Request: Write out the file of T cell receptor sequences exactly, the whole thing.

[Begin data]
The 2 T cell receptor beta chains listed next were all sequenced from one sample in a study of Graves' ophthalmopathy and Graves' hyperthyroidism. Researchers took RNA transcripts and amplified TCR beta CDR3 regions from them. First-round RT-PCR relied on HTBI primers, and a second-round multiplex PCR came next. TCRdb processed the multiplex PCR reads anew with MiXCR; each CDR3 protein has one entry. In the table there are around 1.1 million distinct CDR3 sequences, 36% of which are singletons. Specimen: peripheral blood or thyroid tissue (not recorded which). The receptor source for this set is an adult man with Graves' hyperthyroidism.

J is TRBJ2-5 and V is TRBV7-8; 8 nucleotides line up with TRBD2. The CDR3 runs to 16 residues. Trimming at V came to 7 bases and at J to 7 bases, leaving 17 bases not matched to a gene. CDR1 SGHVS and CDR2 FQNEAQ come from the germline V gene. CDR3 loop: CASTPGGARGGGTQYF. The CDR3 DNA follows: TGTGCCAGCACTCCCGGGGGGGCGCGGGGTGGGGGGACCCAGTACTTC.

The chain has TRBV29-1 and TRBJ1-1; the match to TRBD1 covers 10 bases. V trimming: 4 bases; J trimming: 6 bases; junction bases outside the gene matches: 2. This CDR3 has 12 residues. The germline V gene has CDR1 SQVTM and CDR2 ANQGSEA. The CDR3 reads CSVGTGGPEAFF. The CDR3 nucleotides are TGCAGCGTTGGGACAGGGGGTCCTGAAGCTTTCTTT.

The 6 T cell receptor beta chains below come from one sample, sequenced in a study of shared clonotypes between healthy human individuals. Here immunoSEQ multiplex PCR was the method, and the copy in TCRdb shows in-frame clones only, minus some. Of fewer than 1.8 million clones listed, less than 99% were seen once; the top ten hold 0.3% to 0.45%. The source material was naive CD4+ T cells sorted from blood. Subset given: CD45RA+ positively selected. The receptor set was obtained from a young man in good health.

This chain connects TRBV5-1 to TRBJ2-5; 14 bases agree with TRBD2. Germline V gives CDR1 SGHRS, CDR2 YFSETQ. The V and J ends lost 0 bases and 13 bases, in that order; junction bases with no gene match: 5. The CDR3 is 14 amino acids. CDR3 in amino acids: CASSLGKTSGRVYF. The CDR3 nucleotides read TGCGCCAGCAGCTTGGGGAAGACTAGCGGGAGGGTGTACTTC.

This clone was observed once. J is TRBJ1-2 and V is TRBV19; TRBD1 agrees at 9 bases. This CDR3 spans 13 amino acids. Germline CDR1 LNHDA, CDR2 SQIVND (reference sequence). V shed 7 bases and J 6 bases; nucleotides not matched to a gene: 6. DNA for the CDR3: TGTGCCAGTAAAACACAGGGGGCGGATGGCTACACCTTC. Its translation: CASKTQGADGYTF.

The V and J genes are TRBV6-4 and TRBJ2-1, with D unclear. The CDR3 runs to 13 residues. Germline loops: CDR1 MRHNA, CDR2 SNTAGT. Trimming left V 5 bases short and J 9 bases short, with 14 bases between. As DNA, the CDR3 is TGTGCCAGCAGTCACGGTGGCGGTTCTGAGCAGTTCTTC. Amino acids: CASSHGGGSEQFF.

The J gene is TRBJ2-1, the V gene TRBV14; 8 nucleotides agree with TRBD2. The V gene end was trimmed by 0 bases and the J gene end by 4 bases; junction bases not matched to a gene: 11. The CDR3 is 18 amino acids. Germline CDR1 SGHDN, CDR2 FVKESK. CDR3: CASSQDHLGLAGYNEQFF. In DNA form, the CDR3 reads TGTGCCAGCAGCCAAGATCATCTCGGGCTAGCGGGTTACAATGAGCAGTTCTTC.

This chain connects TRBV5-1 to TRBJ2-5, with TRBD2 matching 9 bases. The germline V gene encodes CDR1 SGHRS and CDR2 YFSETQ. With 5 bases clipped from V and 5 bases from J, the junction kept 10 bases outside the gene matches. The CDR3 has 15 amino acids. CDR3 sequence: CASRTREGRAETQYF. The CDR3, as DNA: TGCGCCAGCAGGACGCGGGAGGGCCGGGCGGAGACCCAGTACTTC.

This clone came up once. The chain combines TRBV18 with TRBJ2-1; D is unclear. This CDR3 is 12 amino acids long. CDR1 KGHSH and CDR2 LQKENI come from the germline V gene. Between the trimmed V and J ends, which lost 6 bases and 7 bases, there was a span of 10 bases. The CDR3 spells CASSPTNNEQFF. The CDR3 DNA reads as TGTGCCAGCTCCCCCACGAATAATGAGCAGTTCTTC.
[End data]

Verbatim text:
The 2 T cell receptor beta chains listed next were all sequenced from one sample in a study of Graves' ophthalmopathy and Graves' hyperthyroidism. Researchers took RNA transcripts and amplified TCR beta CDR3 regions from them. First-round RT-PCR relied on HTBI primers, and a second-round multiplex PCR came next. TCRdb processed the multiplex PCR reads anew with MiXCR; each CDR3 protein has one entry. In the table there are around 1.1 million distinct CDR3 sequences, 36% of which are singletons. Specimen: peripheral blood or thyroid tissue (not recorded which). The receptor source for this set is an adult man with Graves' hyperthyroidism.

J is TRBJ2-5 and V is TRBV7-8; 8 nucleotides line up with TRBD2. The CDR3 runs to 16 residues. Trimming at V came to 7 bases and at J to 7 bases, leaving 17 bases not matched to a gene. CDR1 SGHVS and CDR2 FQNEAQ come from the germline V gene. CDR3 loop: CASTPGGARGGGTQYF. The CDR3 DNA follows: TGTGCCAGCACTCCCGGGGGGGCGCGGGGTGGGGGGACCCAGTACTTC.

The chain has TRBV29-1 and TRBJ1-1; the match to TRBD1 covers 10 bases. V trimming: 4 bases; J trimming: 6 bases; junction bases outside the gene matches: 2. This CDR3 has 12 residues. The germline V gene has CDR1 SQVTM and CDR2 ANQGSEA. The CDR3 reads CSVGTGGPEAFF. The CDR3 nucleotides are TGCAGCGTTGGGACAGGGGGTCCTGAAGCTTTCTTT.

The 6 T cell receptor beta chains below come from one sample, sequenced in a study of shared clonotypes between healthy human individuals. Here immunoSEQ multiplex PCR was the method, and the copy in TCRdb shows in-frame clones only, minus some. Of fewer than 1.8 million clones listed, less than 99% were seen once; the top ten hold 0.3% to 0.45%. The source material was naive CD4+ T cells sorted from blood. Subset given: CD45RA+ positively selected. The receptor set was obtained from a young man in good health.

This chain connects TRBV5-1 to TRBJ2-5; 14 bases agree with TRBD2. Germline V gives CDR1 SGHRS, CDR2 YFSETQ. The V and J ends lost 0 bases and 13 bases, in that order; junction bases with no gene match: 5. The CDR3 is 14 amino acids. CDR3 in amino acids: CASSLGKTSGRVYF. The CDR3 nucleotides read TGCGCCAGCAGCTTGGGGAAGACTAGCGGGAGGGTGTACTTC.

This clone was observed once. J is TRBJ1-2 and V is TRBV19; TRBD1 agrees at 9 bases. This CDR3 spans 13 amino acids. Germline CDR1 LNHDA, CDR2 SQIVND (reference sequence). V shed 7 bases and J 6 bases; nucleotides not matched to a gene: 6. DNA for the CDR3: TGTGCCAGTAAAACACAGGGGGCGGATGGCTACACCTTC. Its translation: CASKTQGADGYTF.

The V and J genes are TRBV6-4 and TRBJ2-1, with D unclear. The CDR3 runs to 13 residues. Germline loops: CDR1 MRHNA, CDR2 SNTAGT. Trimming left V 5 bases short and J 9 bases short, with 14 bases between. As DNA, the CDR3 is TGTGCCAGCAGTCACGGTGGCGGTTCTGAGCAGTTCTTC. Amino acids: CASSHGGGSEQFF.

The J gene is TRBJ2-1, the V gene TRBV14; 8 nucleotides agree with TRBD2. The V gene end was trimmed by 0 bases and the J gene end by 4 bases; junction bases not matched to a gene: 11. The CDR3 is 18 amino acids. Germline CDR1 SGHDN, CDR2 FVKESK. CDR3: CASSQDHLGLAGYNEQFF. In DNA form, the CDR3 reads TGTGCCAGCAGCCAAGATCATCTCGGGCTAGCGGGTTACAATGAGCAGTTCTTC.

This chain connects TRBV5-1 to TRBJ2-5, with TRBD2 matching 9 bases. The germline V gene encodes CDR1 SGHRS and CDR2 YFSETQ. With 5 bases clipped from V and 5 bases from J, the junction kept 10 bases outside the gene matches. The CDR3 has 15 amino acids. CDR3 sequence: CASRTREGRAETQYF. The CDR3, as DNA: TGCGCCAGCAGGACGCGGGAGGGCCGGGCGGAGACCCAGTACTTC.

This clone came up once. The chain combines TRBV18 with TRBJ2-1; D is unclear. This CDR3 is 12 amino acids long. CDR1 KGHSH and CDR2 LQKENI come from the germline V gene. Between the trimmed V and J ends, which lost 6 bases and 7 bases, there was a span of 10 bases. The CDR3 spells CASSPTNNEQFF. The CDR3 DNA reads as TGTGCCAGCTCCCCCACGAATAATGAGCAGTTCTTC.